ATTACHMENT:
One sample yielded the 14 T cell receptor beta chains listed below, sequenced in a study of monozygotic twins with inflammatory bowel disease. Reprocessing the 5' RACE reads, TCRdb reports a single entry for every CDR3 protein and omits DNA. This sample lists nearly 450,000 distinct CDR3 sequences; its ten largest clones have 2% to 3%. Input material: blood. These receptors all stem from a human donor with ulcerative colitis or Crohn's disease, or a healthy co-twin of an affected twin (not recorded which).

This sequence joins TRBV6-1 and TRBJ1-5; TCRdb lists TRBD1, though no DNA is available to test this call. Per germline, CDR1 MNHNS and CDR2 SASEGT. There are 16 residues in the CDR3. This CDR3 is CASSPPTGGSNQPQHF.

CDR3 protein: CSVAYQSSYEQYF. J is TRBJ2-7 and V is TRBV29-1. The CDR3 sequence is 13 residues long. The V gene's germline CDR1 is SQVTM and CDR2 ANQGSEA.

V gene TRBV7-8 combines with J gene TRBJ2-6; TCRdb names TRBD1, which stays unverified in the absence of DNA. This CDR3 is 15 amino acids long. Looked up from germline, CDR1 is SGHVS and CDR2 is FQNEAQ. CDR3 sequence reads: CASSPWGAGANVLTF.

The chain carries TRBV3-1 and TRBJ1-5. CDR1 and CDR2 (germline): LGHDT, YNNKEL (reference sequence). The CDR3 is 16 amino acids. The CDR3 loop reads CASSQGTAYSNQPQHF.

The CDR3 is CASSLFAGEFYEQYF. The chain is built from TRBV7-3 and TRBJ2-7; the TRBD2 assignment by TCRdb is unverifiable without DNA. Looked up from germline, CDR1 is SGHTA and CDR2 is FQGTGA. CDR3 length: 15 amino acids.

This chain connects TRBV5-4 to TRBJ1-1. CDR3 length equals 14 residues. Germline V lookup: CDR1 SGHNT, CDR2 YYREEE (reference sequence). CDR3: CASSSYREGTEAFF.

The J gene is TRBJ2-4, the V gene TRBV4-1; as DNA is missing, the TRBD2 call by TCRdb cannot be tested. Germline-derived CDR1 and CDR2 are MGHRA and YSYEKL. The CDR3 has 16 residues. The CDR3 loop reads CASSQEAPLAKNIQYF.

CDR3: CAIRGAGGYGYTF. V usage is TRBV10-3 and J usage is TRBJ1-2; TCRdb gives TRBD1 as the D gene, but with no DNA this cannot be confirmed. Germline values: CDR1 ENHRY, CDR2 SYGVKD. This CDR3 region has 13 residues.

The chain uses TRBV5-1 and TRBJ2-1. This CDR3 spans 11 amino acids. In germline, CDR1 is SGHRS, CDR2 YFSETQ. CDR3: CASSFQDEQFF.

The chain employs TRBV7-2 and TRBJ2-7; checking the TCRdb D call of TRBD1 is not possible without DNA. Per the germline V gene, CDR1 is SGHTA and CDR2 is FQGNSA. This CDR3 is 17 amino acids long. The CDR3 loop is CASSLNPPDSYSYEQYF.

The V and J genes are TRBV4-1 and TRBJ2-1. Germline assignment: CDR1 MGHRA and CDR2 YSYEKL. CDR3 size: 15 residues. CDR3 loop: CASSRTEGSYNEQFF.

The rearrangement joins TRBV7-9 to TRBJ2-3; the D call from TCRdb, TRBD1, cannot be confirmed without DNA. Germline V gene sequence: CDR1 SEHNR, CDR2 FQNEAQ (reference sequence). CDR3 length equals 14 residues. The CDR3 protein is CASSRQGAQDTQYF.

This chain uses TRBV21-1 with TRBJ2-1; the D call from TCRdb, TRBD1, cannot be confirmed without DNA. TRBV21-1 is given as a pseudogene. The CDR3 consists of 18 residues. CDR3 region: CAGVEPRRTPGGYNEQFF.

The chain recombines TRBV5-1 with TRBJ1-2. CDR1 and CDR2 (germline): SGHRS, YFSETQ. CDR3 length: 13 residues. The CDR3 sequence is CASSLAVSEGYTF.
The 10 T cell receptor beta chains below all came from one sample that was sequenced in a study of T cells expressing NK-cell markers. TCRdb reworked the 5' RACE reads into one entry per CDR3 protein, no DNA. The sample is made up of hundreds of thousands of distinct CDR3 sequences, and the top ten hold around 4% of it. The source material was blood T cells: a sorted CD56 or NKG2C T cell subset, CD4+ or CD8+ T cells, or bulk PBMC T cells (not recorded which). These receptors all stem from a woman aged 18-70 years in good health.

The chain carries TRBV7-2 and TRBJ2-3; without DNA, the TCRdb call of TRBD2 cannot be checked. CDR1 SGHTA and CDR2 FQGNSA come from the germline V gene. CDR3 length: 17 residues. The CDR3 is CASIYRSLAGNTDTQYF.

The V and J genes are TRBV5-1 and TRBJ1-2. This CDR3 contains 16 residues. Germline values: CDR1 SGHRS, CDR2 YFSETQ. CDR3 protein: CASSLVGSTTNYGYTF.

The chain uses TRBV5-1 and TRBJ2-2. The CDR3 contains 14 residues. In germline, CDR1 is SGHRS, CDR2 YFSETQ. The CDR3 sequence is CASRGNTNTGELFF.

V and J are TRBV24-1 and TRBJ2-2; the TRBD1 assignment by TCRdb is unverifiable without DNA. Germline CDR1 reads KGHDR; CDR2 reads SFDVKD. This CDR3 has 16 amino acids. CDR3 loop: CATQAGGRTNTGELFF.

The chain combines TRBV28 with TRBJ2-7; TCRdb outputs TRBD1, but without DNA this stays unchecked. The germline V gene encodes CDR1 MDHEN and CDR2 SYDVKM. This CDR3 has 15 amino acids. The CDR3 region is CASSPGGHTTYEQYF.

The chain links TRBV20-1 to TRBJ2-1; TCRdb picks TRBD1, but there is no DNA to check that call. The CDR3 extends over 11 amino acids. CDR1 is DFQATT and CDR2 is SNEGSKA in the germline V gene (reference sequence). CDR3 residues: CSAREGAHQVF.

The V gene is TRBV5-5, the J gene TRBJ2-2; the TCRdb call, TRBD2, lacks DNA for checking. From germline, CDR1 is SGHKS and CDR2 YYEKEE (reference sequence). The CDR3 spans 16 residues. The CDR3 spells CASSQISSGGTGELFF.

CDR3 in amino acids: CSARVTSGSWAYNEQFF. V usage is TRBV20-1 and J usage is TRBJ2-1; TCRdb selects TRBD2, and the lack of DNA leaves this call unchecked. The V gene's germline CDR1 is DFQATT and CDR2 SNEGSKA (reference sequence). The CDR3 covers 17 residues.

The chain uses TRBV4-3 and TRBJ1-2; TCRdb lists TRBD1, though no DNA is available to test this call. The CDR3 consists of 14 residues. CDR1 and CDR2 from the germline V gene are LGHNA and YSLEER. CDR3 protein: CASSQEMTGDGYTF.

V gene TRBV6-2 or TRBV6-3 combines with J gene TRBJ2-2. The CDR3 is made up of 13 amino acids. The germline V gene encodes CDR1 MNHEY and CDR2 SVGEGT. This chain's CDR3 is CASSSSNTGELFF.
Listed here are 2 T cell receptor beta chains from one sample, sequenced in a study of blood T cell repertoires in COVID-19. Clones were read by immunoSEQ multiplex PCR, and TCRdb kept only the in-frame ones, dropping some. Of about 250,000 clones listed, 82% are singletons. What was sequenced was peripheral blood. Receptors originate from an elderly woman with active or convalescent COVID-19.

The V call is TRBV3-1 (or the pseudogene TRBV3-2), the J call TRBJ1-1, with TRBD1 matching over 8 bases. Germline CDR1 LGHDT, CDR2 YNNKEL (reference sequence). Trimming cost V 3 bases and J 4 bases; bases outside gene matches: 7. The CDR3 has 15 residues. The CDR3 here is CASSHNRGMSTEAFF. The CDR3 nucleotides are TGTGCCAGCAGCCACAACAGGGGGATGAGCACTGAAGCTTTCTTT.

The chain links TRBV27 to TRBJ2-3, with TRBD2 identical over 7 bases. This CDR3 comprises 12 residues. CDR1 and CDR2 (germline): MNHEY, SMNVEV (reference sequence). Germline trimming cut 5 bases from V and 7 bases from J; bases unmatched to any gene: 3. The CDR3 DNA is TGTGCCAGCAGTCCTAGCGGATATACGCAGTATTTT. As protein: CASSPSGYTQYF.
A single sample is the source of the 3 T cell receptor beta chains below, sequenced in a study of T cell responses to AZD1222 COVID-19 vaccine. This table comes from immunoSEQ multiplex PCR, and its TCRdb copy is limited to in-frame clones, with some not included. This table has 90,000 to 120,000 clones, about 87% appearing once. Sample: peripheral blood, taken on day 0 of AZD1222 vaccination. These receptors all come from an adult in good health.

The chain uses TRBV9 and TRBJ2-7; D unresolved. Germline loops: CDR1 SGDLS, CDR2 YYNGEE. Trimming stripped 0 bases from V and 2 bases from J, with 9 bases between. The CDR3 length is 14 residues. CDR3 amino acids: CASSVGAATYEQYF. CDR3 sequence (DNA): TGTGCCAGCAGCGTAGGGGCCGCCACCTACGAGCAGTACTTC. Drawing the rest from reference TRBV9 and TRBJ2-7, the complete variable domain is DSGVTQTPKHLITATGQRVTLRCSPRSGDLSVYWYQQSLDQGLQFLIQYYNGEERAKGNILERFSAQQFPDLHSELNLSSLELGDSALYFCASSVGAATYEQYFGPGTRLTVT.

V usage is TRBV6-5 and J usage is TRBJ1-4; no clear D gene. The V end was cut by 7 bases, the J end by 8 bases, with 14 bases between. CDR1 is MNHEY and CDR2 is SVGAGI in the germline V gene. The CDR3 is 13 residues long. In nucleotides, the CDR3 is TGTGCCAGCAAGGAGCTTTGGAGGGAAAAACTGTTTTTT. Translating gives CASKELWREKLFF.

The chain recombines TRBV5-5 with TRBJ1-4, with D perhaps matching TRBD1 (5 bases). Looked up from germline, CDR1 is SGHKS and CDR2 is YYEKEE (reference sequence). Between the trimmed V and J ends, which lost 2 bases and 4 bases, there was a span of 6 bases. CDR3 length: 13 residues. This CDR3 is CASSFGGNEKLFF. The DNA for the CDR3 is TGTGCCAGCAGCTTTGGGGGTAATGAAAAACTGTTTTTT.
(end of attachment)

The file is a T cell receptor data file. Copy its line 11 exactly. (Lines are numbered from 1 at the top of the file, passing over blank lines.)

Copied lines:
The chain employs TRBV7-2 and TRBJ2-7; checking the TCRdb D call of TRBD1 is not possible without DNA. Per the germline V gene, CDR1 is SGHTA and CDR2 is FQGNSA. This CDR3 is 17 amino acids long. The CDR3 loop is CASSLNPPDSYSYEQYF.